Recommended Action    Using an OSA connected to the monitor port of the demux device, determine which individual wavelength or wavelengths are exhibiting high insertion loss.


Note When troubleshooting problems with an OPM but without an OSA, use the OPM to measure the power of each individual wavelength at the demux output ports. Repeat this procedure for all wavelengths to determine which individual wavelength or wavelengths are exhibiting high insertion loss.


At the individual wavelength drop port, verify that the optical patch cord used to connect the receiver to the demux device is free of defects, and that the connectors are clean, fully seated, and free of scratches.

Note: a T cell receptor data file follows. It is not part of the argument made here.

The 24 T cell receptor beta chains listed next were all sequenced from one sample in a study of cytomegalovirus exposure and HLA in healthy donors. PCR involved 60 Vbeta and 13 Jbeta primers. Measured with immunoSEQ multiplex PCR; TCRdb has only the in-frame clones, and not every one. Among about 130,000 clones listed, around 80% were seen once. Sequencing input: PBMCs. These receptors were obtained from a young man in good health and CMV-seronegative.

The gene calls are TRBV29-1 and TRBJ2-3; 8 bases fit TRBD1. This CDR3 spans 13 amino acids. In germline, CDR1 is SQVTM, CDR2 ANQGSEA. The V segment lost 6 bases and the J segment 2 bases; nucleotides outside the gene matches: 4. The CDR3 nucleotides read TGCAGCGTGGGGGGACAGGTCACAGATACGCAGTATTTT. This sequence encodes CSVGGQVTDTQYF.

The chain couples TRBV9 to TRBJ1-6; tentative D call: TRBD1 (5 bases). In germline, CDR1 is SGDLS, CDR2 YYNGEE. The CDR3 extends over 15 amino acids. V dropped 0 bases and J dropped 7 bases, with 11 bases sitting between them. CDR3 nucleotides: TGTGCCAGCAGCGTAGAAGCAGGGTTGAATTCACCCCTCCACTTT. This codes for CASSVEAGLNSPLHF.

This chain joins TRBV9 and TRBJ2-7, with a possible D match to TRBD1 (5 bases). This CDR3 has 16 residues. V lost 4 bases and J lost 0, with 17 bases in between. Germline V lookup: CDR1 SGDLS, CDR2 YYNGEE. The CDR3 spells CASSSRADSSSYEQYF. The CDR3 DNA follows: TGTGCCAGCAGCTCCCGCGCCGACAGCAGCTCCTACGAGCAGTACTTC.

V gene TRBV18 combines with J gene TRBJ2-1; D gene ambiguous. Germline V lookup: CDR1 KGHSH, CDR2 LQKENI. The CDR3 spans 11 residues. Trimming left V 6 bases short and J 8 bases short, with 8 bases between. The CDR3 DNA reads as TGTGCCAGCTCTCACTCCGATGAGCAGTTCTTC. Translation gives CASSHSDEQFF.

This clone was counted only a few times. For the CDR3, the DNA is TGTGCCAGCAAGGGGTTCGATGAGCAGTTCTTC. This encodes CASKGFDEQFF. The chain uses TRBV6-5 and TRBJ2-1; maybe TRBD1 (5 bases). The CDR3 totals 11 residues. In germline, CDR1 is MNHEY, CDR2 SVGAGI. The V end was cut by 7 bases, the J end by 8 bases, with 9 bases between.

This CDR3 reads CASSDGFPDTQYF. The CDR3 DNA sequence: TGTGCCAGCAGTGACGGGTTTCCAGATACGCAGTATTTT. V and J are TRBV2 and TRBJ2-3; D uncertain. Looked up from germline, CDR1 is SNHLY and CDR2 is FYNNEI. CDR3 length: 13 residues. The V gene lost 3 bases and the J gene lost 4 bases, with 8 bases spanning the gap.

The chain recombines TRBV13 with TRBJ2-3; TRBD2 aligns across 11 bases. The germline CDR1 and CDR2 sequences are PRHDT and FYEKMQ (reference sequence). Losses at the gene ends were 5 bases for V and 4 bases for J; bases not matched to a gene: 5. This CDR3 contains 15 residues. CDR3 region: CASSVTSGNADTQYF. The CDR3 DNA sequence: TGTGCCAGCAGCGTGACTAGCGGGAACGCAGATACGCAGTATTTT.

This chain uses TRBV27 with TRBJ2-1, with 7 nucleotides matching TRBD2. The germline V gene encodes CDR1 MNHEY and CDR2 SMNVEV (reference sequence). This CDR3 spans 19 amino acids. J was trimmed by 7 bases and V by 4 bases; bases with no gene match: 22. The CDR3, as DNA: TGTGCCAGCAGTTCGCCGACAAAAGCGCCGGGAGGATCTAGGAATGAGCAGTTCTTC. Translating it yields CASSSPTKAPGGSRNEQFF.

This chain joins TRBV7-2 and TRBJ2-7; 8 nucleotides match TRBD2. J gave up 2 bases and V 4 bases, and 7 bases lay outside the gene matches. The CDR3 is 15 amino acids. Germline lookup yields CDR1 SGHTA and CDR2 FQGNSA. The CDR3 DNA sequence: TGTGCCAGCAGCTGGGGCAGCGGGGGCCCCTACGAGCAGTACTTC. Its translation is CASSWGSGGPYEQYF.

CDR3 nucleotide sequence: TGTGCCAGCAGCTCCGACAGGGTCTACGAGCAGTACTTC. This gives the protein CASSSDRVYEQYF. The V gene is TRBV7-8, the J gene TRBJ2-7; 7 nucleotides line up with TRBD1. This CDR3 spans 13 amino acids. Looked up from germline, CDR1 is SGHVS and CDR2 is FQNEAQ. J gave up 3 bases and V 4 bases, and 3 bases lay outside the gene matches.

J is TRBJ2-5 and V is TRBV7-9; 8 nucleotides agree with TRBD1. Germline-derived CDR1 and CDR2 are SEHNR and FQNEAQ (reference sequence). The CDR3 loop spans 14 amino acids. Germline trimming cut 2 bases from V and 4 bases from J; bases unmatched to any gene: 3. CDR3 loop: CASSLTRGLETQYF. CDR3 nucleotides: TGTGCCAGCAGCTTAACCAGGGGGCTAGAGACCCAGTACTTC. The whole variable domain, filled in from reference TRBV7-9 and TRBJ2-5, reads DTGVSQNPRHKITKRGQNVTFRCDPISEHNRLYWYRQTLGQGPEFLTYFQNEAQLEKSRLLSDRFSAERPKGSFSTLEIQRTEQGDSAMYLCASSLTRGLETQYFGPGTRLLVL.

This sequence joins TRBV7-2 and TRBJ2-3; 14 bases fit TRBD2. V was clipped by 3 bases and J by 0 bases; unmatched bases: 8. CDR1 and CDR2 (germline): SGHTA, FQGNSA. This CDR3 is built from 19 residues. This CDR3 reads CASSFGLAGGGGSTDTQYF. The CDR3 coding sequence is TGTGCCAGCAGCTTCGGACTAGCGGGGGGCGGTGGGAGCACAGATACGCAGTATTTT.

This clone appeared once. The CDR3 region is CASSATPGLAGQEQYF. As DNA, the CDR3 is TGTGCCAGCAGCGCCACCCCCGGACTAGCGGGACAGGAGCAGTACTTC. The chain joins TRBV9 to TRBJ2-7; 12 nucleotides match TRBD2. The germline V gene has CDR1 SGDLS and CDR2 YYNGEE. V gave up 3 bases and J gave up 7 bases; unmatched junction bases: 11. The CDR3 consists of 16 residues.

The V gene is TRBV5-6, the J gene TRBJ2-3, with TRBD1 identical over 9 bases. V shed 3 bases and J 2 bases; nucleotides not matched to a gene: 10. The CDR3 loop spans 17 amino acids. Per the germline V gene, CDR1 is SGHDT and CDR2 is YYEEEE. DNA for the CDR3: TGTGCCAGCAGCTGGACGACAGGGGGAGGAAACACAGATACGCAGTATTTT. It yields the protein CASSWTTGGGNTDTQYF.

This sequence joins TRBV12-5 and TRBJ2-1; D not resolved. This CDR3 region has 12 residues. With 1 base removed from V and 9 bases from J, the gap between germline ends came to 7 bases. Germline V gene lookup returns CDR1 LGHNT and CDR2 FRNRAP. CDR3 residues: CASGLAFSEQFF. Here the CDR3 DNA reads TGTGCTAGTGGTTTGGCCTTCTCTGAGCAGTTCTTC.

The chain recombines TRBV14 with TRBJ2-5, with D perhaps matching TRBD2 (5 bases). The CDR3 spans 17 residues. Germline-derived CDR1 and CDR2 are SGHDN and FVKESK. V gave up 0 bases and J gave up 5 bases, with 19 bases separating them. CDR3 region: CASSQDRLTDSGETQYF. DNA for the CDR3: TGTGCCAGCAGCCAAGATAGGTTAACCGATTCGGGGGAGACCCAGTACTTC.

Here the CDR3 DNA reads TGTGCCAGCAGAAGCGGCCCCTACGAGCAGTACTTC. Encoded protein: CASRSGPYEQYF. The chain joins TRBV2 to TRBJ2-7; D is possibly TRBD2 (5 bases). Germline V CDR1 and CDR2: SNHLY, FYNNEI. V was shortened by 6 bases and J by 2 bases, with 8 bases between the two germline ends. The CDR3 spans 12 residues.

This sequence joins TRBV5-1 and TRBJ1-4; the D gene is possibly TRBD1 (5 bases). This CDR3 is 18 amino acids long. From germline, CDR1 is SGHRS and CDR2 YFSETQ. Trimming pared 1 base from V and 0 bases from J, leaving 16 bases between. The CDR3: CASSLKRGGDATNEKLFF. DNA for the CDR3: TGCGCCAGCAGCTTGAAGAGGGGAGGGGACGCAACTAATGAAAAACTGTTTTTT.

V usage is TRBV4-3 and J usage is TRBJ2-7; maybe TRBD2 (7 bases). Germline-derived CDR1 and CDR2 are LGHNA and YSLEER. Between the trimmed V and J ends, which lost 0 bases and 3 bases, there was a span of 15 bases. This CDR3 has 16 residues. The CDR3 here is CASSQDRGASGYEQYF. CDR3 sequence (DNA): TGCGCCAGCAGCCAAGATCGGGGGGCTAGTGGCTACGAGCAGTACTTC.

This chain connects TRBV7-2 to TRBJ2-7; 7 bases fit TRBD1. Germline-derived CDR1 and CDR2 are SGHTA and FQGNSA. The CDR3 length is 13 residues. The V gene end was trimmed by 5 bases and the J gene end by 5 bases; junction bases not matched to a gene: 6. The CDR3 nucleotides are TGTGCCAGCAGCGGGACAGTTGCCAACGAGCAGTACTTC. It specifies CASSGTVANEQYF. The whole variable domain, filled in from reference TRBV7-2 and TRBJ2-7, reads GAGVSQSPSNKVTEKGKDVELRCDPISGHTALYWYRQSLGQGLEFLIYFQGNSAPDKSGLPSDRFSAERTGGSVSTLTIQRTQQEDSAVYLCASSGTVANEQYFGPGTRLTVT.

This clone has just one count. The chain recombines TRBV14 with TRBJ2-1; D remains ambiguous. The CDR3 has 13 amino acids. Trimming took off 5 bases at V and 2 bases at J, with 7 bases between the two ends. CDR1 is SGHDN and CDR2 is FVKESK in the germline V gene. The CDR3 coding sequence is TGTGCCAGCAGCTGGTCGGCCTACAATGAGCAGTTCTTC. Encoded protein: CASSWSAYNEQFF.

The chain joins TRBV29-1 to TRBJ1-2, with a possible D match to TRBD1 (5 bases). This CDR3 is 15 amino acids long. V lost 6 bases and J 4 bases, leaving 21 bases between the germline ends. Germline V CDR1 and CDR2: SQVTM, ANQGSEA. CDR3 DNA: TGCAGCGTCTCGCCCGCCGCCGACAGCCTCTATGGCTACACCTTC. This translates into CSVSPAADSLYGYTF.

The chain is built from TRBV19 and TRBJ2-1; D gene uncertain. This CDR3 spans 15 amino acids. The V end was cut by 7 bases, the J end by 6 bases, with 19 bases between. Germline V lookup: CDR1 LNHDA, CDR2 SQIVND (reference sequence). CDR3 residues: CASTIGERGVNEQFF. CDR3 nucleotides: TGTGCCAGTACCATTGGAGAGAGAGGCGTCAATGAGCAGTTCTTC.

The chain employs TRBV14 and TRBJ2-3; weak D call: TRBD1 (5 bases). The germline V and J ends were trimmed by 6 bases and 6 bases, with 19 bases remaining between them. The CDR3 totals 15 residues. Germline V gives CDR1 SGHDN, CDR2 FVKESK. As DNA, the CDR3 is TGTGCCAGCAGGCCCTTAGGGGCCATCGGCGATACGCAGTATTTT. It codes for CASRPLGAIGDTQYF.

5. Low Optical Power for Blue (Upgrade) Wavelength at Mux

Symptom    Because of the typical use of the mux/demux product, low power for a blue (upgrade) wavelength at mux is most easily identified from the far end of a particular link.

Possible Cause    The vast majority of instances of low power for a blue (upgrade) wavelength at mux are due to old/faulty patch cords and/or dirty connectors. Always check connectors, patch cords, and patch cord routing before beginning diagnosis.

Many factors outside of the operation of the mux/demux device, such as faulty patch cords, faulty connectors on a patch panel, and atypically high loss across outside plant/network fiber, could easily result in the same symptom.

Recommended Action    Using an OSA connected to the monitor port of the mux device, determine which individual wavelength or wavelengths are exhibiting high insertion loss.